Receiver in Canal Hearing Aids
- Receiver-in-canal (or RIC) hearing aids are suitable for mild to severe hearing loss.
- The receiver sits in the ear and is connected to the amplifier by a small wire, making RIC hearing aids a good compact choice.
- The downside of RIC hearing aids is that they can be difficult to use with phones and may be susceptible to damage from earwax.
What is a Receiver in Canal Hearing Aid?
A Receiver in Canal hearing aid, also known as RIC, is made up of two main components: the electronics casing and the receiver. The electronics casing houses the amplifier and the microphone, and it sits behind the ear as with a traditional hearing aid.
However, the speaker (called the receiver) sits in the ear, connected to the casing by a small wire. The receiver is inside an ear mould or ear tip, which can be custom fitted to your ear shape.
RIC hearing aids are sometimes called open-fit hearing aids. Their comfort makes them one of the most popular types of hearing aids available, but their effectiveness can vary depending on your level of hearing loss.
Pros of a RIC Hearing Aid
Receiver in canal hearing aids are an excellent choice for people who are wearing hearing aids for the first time. They’re relatively easy to fit and don’t have the same high-pitched whistle that can occur with BTE hearing aids. Here are some of the advantages of a RIC hearing aid:
- Open fit. Sound can pass into the ear unobstructed, which means you won’t get an echo effect.
- Custom fit for comfort. Unlike some other hearing aids, users often say they don’t feel the RIC hearing aid after they put it on.
- Easy maintenance. RIC hearing aids are easy to maintain at home, and parts are simple to replace.
- Adaptable. Special versions are available made to work with iPhones and Androids for ease of use, or with wireless Bluetooth options.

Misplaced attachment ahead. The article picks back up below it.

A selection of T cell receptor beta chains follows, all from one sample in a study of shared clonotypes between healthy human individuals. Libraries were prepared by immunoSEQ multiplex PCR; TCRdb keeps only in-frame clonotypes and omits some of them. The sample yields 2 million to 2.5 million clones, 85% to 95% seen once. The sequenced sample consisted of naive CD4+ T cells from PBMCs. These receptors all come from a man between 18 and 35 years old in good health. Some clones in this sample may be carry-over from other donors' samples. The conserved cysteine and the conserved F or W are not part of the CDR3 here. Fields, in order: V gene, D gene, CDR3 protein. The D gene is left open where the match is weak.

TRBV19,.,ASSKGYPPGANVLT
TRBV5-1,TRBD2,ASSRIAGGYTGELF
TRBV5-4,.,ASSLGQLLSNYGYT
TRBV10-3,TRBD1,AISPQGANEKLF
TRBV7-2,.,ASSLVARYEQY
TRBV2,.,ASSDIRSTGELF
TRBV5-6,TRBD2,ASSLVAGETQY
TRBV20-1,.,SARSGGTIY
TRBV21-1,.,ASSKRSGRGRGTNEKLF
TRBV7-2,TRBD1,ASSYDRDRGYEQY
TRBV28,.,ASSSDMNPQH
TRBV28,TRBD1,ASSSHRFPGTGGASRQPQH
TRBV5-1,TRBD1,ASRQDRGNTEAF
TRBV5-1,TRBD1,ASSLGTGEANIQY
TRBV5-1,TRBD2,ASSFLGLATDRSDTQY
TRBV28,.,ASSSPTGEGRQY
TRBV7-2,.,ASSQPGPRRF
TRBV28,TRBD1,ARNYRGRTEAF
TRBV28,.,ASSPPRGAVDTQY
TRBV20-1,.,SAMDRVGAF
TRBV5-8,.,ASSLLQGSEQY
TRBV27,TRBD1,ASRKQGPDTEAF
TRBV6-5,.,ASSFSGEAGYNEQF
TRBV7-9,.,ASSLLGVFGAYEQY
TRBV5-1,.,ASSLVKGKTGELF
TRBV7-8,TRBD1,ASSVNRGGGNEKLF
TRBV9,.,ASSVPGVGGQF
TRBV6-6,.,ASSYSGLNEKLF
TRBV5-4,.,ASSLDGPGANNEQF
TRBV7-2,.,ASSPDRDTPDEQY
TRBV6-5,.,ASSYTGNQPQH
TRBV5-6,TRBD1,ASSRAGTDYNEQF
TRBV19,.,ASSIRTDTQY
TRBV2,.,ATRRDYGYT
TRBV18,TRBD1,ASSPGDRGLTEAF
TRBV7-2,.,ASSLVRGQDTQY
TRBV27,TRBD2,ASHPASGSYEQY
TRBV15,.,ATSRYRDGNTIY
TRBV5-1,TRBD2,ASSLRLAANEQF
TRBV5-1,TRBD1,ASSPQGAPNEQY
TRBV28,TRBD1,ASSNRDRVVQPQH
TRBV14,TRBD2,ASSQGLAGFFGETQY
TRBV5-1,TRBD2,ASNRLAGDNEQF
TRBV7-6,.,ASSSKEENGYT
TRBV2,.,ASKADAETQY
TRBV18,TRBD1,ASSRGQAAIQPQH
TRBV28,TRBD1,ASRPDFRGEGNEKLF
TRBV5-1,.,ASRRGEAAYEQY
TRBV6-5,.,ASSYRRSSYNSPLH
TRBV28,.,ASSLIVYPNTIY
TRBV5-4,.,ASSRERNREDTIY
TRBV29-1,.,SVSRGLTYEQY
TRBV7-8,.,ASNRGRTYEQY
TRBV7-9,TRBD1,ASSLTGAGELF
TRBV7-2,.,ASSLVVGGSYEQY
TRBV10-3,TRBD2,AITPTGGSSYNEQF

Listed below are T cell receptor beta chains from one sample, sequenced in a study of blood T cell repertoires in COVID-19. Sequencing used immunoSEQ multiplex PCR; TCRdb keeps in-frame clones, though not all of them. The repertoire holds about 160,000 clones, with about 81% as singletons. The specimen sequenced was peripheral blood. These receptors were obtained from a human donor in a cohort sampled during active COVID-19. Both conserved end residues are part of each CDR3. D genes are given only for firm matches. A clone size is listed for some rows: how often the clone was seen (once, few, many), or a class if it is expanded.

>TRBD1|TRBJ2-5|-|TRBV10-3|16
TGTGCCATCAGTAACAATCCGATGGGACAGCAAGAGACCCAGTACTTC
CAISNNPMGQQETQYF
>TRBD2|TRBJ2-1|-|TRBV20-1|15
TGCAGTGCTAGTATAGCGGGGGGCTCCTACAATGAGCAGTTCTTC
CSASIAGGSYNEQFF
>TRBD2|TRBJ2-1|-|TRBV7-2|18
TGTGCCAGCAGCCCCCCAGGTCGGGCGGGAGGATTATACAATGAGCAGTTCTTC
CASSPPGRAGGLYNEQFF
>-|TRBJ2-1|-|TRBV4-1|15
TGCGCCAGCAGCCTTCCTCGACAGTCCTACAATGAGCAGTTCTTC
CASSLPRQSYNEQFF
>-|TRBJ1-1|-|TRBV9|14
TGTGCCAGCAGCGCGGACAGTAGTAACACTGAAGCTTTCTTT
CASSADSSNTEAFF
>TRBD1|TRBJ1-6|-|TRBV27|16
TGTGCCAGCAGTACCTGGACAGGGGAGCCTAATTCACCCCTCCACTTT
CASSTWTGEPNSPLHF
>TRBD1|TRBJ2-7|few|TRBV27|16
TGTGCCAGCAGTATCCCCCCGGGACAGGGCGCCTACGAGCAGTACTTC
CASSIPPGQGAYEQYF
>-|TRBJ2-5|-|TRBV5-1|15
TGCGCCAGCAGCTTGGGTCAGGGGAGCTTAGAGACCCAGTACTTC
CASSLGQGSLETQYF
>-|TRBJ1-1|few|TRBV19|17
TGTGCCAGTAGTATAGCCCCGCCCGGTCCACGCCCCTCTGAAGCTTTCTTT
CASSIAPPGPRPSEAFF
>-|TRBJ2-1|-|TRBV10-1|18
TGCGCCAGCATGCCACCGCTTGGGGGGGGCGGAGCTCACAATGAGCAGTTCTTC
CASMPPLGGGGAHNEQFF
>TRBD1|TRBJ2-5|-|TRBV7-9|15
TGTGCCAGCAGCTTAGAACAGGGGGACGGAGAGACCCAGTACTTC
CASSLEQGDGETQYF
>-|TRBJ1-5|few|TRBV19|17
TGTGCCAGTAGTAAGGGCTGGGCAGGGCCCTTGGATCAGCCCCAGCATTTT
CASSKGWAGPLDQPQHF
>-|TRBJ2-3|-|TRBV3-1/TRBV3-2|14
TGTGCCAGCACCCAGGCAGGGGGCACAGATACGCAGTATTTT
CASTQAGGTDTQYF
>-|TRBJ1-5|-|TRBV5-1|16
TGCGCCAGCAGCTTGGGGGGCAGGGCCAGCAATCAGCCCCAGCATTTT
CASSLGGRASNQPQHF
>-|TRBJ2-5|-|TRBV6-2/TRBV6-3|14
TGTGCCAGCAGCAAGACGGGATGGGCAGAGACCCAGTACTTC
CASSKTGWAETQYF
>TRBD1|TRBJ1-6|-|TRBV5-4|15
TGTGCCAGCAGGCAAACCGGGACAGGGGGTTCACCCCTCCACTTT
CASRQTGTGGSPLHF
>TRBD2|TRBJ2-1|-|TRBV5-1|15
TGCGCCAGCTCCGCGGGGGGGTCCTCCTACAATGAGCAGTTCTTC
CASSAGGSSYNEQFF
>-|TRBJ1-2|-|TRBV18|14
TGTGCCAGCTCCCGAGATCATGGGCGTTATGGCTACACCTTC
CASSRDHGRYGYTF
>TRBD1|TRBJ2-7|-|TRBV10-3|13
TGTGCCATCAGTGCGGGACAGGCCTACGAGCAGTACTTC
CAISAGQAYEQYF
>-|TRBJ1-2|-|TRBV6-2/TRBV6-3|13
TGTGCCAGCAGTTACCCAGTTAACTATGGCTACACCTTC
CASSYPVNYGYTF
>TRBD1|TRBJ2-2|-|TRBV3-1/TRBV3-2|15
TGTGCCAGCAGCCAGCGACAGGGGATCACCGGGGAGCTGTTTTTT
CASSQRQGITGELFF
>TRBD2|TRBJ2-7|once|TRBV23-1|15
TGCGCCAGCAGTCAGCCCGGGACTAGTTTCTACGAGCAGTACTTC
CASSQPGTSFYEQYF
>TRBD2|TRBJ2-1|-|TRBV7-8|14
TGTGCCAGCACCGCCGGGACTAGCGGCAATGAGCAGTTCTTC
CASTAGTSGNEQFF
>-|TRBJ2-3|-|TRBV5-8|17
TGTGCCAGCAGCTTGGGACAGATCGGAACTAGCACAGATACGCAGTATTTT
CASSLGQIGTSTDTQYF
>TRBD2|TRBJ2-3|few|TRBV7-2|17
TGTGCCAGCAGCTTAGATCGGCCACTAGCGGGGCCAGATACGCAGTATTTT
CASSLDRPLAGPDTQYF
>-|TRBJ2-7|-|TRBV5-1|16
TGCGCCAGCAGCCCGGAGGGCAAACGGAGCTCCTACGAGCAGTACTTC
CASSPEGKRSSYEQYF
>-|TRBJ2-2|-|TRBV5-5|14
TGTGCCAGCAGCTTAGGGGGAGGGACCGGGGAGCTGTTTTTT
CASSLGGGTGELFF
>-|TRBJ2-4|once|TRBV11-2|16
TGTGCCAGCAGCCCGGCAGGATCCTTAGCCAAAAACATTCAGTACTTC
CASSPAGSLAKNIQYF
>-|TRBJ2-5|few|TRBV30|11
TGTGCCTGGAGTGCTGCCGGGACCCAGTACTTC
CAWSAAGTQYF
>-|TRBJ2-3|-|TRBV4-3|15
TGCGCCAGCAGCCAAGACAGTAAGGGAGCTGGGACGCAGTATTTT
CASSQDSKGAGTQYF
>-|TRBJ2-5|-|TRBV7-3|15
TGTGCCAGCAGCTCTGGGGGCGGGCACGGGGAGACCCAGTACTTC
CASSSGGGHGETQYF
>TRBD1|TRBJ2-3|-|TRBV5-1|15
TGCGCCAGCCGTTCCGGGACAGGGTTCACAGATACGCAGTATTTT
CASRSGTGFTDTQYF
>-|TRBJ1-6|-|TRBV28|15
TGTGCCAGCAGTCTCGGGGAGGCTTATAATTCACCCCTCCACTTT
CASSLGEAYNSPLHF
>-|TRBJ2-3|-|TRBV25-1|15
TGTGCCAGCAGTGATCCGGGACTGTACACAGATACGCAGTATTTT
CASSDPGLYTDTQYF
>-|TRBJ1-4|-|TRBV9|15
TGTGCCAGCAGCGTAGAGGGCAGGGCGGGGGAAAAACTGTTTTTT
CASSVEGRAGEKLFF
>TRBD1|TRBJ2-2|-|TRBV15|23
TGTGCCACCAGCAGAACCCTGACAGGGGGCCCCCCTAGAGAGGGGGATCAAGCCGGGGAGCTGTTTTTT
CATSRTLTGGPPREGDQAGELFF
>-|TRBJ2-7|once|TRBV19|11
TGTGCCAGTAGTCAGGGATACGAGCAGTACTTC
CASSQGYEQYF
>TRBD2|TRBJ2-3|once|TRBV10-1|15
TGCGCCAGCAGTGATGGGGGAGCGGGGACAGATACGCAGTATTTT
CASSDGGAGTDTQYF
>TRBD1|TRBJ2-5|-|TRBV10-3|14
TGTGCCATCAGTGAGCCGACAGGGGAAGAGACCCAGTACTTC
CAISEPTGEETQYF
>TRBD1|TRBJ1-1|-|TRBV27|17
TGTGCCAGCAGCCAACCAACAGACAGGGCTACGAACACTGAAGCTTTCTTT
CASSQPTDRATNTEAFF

- Reduced feedback. Distance between the microphone and receiver cuts down on irritating feedback.
- Small size: Not the smallest on the market, but still subtle and smaller than the BTE style.
- Easy to find: Most manufacturers carry RIC devices.
Cons of a RIC Hearing Aid
Like any type of hearing aid, there are downsides to the RIC device. Here are some of the cons of a RIC hearing aid:
- Less powerful than BTEs. Because they are smaller, RIC hearing aids are inevitably less effective than behind-the-ear devices.
- Susceptible to moisture damage. The in-the-ear component can be affected by moisture and earwax found in the ear canal if not properly maintained by the user.
- Smaller size can be challenging. Smaller controls can be hard to use for people with less dexterity.
- Not good for people with ear canal problems. If you have had a perforated eardrum or related operation, your doctor may not recommend this type of hearing aid.
- May be hard to use with mobile phone. If you don’t have a RIC that has been modified for mobiles, a RIC hearing aid can get in the way of mobile phone use.
Receiver in the Canal Hearing Aids Reviews
RIC hearing aids consistently receive positive reviews across the board and are held up as one of the most popular hearing aid types for good reason. Wearers report that the devices are easy to clean at home and comfortable to wear. Sound quality is generally considered to be natural with less feedback.